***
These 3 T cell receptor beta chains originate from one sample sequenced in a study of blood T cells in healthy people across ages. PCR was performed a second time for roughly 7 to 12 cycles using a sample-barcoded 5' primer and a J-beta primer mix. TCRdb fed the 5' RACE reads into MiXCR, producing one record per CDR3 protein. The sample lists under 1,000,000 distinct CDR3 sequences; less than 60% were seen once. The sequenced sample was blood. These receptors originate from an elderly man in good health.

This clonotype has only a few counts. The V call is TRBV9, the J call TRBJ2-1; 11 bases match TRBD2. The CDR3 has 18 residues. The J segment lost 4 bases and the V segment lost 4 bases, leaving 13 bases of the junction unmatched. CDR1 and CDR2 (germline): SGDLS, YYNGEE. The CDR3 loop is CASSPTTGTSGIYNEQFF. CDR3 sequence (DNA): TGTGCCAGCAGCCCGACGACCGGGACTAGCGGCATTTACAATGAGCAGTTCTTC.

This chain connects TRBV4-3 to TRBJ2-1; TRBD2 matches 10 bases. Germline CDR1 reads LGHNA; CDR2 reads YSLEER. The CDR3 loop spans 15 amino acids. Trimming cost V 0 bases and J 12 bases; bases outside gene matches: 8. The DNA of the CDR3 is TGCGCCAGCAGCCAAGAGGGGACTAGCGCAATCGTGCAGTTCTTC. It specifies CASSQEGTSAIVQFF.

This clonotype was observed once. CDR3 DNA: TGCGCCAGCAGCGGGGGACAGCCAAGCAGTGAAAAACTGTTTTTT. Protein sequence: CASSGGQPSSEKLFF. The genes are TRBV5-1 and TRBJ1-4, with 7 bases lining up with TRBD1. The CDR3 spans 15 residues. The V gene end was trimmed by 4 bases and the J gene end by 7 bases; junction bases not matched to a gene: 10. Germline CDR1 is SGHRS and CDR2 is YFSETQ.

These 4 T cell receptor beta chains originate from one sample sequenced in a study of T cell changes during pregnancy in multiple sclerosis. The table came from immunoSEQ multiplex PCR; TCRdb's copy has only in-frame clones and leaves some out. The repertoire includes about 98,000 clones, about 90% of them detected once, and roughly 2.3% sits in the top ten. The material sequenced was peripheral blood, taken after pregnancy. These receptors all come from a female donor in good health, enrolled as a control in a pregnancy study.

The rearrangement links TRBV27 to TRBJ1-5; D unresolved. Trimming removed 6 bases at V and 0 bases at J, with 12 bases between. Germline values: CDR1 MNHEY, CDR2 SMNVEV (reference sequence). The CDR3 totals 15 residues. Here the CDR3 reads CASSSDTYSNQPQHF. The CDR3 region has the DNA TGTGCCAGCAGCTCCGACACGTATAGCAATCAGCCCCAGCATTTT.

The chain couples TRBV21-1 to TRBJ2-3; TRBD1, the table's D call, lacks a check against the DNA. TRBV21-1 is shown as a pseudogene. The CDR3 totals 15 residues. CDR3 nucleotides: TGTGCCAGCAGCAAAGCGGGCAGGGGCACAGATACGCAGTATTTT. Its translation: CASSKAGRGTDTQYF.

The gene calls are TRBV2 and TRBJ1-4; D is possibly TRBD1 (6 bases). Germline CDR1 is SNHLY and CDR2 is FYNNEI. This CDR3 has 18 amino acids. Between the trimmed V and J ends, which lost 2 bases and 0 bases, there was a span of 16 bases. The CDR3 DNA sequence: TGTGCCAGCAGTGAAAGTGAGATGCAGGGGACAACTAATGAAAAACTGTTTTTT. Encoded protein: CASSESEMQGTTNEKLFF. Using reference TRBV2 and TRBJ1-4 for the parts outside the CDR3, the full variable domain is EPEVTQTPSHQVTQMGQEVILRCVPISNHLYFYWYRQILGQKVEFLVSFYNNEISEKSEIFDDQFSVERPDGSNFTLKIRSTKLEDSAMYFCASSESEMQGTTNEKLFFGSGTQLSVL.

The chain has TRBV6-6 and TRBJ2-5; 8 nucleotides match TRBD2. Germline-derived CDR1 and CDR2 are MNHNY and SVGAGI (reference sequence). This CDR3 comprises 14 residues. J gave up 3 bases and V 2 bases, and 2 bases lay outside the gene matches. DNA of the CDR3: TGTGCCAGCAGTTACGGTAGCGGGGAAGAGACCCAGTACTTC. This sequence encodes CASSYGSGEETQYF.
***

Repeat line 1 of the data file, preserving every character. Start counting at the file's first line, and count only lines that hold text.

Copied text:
These 3 T cell receptor beta chains originate from one sample sequenced in a study of blood T cells in healthy people across ages. PCR was performed a second time for roughly 7 to 12 cycles using a sample-barcoded 5' primer and a J-beta primer mix. TCRdb fed the 5' RACE reads into MiXCR, producing one record per CDR3 protein. The sample lists under 1,000,000 distinct CDR3 sequences; less than 60% were seen once. The sequenced sample was blood. These receptors originate from an elderly man in good health.